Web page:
Jerry’s Place: A Social Model Hospice
by Alyssa Erikson, PhD, RN, CNE
California State University, Monterey Bay, located near the state’s central coast, is a long-term campus partner of the CSU Shiley Haynes Institute for Palliative Care. I have served as the faculty director and am involved with various palliative care initiatives on our campus and surrounding community. One such initiative I would like to highlight is Jerry’s Place, a program through the Jerry Rubin Foundation for Cancer Care. Jerry’s Place is a social model hospice that provides a furnished private room and around the clock caregiving to people at the end of life. It honors the care and compassion Dr. Rubin gave throughout his life as a beloved oncologist in the Monterey region.
I am part of the planning group comprised of local clinicians that envisioned Jerry’s Place. With a $200,000 grant from Hospice Giving Foundation, Jerry’s Place accepted its first resident in late December 2022 and has served 10 residents since that time. It can accommodate up to two residents at a time. The grant funding has allowed Jerry’s Place to provide services free of charge and not turn away anyone due to an inability to pay.
Connie Riley, MA, is the Program Manager for Jerry’s Place. She has worked as a chaplain, including in hospice spiritual care for 8 years. I recently sat down with her for an interview to find out more about Jerry’s Place.
Tell us about Jerry’s Place as a social model hospice.
Most people don’t know this, but the Medicare Hospice benefit doesn’t include room and board. Social model hospice helps to bridge this gap and provides a safe, comfortable place with caregiving for people at the end of life in conjunction with a hospice agency that provides medical and nursing care. Most social model hospices are free-standing homes. Jerry’s Place has a unique partnership with a local Assisted Living facility and we contract two rooms to cover what the Medicare benefit doesn’t cover. Residents in hospice care receive a private room and caregiving services. But more than just providing room and board, Jerry’s Place gives an added layer of support at the end of life, especially in emotionally processing death and dying and navigating the hospice system.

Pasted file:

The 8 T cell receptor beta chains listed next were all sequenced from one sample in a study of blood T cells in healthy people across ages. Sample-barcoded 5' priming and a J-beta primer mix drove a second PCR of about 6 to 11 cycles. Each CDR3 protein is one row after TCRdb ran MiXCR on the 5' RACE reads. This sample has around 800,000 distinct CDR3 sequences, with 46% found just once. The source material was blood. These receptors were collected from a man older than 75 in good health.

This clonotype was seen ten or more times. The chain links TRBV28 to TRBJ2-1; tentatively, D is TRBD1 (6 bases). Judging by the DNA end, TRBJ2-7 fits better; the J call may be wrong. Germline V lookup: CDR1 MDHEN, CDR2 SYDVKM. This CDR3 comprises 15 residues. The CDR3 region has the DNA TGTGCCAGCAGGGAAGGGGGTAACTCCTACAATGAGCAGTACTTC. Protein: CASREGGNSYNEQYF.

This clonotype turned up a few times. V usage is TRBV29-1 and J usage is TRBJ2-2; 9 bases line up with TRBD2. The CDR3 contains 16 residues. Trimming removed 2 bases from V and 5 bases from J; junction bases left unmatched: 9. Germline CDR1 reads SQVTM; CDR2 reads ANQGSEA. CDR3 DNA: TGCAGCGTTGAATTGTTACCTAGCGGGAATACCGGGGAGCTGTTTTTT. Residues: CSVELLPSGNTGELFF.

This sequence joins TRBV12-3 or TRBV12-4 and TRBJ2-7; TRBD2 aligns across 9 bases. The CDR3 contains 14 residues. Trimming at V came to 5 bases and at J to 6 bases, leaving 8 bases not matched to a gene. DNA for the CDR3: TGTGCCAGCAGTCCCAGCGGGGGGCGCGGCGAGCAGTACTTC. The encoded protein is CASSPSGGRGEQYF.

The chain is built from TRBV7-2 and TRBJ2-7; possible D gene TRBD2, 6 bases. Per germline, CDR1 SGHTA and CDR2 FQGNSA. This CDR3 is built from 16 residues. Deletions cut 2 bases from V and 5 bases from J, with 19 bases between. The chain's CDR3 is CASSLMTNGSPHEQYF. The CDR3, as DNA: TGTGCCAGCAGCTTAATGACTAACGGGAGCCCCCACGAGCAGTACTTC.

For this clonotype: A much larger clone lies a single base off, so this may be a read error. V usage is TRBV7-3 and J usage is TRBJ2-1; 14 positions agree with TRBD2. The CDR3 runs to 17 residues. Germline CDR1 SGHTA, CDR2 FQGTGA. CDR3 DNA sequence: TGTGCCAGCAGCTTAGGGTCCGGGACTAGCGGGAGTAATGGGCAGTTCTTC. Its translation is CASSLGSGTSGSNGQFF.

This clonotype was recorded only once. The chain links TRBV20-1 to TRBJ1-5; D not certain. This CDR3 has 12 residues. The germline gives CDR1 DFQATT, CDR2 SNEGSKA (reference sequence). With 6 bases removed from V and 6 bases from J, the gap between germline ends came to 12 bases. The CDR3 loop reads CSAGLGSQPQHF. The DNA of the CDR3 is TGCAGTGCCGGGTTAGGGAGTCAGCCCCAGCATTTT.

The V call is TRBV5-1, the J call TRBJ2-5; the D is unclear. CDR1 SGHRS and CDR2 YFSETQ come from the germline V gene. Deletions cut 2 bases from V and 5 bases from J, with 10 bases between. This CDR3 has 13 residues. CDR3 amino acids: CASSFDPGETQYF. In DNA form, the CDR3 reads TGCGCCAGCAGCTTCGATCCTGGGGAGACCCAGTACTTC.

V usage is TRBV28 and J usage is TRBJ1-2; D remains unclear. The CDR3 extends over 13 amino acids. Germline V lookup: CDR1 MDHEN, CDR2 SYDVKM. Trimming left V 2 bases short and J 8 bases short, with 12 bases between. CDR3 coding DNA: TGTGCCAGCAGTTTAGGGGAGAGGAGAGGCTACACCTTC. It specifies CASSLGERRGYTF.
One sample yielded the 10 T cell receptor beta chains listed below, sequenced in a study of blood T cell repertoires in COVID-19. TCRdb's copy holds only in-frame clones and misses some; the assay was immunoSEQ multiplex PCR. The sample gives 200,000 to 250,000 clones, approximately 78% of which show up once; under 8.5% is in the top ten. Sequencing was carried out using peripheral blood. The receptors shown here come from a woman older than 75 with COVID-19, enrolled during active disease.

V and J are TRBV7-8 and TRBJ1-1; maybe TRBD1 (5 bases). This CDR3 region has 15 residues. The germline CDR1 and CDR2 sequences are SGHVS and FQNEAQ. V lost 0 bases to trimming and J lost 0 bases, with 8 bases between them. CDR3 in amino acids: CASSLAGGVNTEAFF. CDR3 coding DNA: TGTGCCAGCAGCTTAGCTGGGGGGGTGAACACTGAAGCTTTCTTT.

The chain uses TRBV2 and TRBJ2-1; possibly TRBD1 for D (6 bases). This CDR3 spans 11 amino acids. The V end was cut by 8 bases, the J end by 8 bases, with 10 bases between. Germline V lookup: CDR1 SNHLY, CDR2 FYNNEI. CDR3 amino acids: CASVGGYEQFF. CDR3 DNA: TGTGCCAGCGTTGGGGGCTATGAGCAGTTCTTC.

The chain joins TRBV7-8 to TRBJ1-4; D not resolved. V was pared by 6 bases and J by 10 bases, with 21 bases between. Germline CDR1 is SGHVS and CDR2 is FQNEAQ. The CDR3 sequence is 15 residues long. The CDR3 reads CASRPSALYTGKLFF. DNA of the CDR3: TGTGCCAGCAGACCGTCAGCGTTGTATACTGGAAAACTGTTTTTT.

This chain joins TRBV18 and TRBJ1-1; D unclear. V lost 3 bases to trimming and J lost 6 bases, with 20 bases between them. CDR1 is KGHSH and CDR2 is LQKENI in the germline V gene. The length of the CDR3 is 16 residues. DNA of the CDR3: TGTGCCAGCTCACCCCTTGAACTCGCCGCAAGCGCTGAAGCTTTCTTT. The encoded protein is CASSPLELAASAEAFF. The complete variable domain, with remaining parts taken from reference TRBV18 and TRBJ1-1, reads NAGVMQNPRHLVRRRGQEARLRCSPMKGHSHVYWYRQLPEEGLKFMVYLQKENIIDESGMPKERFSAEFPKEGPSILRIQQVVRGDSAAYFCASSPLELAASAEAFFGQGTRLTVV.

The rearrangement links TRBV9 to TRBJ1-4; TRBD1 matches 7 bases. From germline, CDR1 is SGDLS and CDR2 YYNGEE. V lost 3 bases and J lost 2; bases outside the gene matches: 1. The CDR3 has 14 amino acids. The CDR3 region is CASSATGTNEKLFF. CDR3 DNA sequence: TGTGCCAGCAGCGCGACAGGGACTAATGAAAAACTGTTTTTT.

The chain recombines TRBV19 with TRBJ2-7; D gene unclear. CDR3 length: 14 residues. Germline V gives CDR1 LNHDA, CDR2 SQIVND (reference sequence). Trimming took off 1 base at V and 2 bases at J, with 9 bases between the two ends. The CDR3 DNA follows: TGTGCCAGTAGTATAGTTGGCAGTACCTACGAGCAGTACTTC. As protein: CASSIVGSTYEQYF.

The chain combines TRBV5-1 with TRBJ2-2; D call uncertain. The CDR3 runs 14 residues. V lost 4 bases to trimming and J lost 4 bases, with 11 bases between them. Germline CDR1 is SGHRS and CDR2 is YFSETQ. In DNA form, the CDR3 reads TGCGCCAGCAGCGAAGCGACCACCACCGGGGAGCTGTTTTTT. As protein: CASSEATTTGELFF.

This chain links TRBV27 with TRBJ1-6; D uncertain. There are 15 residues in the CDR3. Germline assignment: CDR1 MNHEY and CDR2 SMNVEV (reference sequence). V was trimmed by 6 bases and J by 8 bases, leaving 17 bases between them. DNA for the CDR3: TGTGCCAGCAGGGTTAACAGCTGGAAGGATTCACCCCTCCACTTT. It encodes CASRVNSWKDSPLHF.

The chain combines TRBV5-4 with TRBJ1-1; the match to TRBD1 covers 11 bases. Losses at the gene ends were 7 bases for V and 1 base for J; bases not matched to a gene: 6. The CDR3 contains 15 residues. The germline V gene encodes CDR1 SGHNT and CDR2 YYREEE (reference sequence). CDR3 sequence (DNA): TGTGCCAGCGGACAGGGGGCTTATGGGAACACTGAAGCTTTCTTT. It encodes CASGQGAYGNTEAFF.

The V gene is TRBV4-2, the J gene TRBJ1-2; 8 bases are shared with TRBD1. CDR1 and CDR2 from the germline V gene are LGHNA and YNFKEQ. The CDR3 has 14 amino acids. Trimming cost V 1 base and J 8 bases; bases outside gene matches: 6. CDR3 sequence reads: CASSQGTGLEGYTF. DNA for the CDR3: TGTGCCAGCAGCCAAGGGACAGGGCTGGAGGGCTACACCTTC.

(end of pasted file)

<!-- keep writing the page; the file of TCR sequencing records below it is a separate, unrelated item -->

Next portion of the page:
Over the past year that Jerry’s Place has been opened, how have you seen it help people and families?
We fill a critical need by providing time and space to process and prepare for imminent death. This is especially important for people who were the sole caregiver for their loved one. It has allowed for an acceptance that treatment is no longer curative or in their best interest. After people realize that, I’ve seen that they’re more capable of transitioning with a sense of acceptance and peace.
I recently visited a resident whose adult children were sitting at his bedside listening to stories from his life. They were present. Because of Jerry’s Place, they were able to focus on closure in the final days of life instead of worrying about the stress of around the clock caregiving.
Jerry’s Place helps with the financial burden of caregiving which is oftentimes prohibitively expensive. Rarely do families have the means to fully (and even minimally) fund the caregiving that’s needed with a terminal illness. Jerry’s Place alleviates the concern of costs and this enables families to be with each other.
What do you envision for the next year for Jerry’s Place?
I would like to develop and build on our partnerships with the health science programs in our area, like nursing and social work at CSUMB. I envision a schedule filled with people who are available to vigil at the bedside when residents are transitioning, particularly those who do not have friends or family to sit with them. If we can develop the quality of “being with” people who are dying rather than “doing for” them, it would be a huge benefit to their professional development, as well as how different cultural and religious groups approach death and dying. It causes a real paradigm shift in health professional’s thinking from regarding death as a failure to accepting what is unavoidable. I hope in the next year, we’re able to generate greater awareness about social model hospices and how they address the gap with the Medicare benefit. I also would love to see how Jerry’s Place can help decrease the fear around death and dying and show how transitioning can be done with peace and dignity.